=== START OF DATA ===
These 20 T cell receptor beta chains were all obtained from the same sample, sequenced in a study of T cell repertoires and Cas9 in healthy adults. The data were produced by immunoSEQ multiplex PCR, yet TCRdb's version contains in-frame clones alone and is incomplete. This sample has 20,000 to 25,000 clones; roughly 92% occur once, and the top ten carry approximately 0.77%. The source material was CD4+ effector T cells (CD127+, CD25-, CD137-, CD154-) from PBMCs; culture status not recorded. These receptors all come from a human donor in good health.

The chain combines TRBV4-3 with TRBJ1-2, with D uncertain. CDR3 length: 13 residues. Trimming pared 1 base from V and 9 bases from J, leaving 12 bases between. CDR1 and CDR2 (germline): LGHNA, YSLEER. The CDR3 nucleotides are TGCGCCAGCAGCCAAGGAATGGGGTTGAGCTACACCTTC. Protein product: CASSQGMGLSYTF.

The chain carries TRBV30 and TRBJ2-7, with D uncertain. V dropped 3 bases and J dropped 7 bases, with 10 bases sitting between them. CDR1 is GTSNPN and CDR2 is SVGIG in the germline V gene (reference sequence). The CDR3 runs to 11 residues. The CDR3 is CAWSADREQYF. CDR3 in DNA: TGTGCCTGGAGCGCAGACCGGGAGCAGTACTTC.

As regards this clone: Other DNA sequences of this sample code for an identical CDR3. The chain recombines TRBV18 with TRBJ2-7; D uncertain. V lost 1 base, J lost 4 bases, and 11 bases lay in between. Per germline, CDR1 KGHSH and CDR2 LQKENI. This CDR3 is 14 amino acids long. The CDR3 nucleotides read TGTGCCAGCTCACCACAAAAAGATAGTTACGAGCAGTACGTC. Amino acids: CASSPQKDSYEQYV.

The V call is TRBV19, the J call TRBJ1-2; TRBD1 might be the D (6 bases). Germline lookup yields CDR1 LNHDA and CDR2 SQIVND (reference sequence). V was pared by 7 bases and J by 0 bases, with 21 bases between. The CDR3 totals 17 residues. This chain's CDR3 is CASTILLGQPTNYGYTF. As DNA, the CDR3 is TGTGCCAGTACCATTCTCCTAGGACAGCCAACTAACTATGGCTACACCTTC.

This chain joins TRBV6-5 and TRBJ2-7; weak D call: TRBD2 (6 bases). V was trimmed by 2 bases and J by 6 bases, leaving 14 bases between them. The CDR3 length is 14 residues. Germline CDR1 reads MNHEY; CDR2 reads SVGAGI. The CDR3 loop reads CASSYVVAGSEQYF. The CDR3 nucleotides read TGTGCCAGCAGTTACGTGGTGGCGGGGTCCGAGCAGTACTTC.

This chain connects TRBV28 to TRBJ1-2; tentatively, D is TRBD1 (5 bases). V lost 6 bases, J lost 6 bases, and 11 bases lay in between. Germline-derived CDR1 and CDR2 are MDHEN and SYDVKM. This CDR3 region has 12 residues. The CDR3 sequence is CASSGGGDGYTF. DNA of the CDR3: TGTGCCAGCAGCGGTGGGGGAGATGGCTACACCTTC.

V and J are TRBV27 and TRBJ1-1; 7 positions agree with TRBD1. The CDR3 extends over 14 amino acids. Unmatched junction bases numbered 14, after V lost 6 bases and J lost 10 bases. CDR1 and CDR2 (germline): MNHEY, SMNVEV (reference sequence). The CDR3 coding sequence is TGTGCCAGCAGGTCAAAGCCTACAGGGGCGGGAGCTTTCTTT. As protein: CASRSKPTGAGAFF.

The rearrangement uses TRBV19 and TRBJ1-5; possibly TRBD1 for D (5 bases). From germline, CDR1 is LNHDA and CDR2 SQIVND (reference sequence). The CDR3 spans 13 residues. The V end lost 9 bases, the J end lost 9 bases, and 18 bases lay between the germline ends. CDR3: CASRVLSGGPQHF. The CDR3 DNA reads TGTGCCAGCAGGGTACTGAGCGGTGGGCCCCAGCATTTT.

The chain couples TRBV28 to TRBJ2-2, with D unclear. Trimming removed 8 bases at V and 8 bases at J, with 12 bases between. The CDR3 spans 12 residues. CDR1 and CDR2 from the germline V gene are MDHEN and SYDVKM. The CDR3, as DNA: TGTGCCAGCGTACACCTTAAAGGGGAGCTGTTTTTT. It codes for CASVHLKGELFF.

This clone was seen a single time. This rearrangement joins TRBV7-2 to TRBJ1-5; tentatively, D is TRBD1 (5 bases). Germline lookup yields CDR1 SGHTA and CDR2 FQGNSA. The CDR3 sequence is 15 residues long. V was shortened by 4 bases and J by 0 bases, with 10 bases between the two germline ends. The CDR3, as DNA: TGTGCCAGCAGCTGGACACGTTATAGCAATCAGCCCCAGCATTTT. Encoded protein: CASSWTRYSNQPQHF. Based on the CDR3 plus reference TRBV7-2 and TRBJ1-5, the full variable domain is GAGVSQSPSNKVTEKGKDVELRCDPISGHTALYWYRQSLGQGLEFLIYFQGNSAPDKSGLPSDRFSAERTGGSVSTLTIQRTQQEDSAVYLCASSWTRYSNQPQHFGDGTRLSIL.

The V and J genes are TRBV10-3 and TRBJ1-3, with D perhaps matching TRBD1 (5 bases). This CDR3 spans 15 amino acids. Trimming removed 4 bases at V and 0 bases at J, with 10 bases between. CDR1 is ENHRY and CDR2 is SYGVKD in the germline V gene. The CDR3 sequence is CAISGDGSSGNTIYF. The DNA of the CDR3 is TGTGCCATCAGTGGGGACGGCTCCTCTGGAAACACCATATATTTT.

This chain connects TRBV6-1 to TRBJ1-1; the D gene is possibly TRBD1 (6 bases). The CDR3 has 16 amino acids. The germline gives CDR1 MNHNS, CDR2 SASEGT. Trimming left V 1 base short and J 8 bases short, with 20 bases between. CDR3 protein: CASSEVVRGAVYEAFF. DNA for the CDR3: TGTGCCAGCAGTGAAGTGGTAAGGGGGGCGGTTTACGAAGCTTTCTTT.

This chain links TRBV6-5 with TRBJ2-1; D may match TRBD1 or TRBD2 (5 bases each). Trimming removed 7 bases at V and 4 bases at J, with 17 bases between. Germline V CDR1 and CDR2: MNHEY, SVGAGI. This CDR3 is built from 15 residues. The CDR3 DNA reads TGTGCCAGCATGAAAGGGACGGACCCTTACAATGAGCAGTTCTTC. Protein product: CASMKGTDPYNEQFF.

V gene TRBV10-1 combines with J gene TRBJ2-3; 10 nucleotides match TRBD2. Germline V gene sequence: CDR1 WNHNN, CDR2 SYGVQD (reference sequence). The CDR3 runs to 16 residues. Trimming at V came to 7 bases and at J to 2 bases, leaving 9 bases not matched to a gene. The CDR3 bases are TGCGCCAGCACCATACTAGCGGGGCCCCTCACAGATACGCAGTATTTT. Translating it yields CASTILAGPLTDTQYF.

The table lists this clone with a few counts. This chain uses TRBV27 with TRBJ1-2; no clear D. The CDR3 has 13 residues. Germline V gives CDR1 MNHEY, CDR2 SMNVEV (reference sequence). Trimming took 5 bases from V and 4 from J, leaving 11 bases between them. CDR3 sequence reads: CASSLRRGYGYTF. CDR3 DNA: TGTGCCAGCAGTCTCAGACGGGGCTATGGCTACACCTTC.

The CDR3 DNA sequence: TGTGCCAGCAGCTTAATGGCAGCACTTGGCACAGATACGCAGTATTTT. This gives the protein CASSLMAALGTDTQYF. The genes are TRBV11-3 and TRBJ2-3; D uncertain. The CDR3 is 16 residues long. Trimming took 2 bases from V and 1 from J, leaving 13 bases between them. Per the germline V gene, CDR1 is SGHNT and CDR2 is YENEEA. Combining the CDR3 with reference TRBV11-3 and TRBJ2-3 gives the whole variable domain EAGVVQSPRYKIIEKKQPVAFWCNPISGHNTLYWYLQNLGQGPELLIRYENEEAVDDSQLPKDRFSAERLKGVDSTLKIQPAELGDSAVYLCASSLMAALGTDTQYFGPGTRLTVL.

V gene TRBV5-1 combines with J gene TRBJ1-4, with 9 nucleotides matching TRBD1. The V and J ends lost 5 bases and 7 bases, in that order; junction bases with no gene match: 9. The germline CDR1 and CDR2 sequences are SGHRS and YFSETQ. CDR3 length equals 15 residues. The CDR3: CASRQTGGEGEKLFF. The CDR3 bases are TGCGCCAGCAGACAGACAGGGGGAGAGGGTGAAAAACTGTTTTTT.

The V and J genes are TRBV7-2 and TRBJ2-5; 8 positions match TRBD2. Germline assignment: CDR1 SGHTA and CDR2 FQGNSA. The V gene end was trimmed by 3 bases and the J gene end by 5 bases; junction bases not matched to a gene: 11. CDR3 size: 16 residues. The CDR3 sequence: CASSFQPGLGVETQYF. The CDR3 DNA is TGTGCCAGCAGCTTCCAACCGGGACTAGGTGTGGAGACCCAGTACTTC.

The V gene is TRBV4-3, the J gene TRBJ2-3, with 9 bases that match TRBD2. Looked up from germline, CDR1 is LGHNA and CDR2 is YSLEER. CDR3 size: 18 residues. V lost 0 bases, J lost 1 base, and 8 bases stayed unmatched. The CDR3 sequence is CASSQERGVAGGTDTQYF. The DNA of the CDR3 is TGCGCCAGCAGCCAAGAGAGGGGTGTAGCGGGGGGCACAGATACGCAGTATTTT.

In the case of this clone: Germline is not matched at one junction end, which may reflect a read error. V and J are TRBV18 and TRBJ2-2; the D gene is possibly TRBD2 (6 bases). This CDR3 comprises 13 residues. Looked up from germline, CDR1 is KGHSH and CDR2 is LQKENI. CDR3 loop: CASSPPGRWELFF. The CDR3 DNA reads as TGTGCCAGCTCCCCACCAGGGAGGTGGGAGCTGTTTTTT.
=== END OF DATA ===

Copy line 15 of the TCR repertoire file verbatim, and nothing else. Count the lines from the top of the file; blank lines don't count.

V gene TRBV10-1 combines with J gene TRBJ2-3; 10 nucleotides match TRBD2. Germline V gene sequence: CDR1 WNHNN, CDR2 SYGVQD (reference sequence). The CDR3 runs to 16 residues. Trimming at V came to 7 bases and at J to 2 bases, leaving 9 bases not matched to a gene. The CDR3 bases are TGCGCCAGCACCATACTAGCGGGGCCCCTCACAGATACGCAGTATTTT. Translating it yields CASTILAGPLTDTQYF.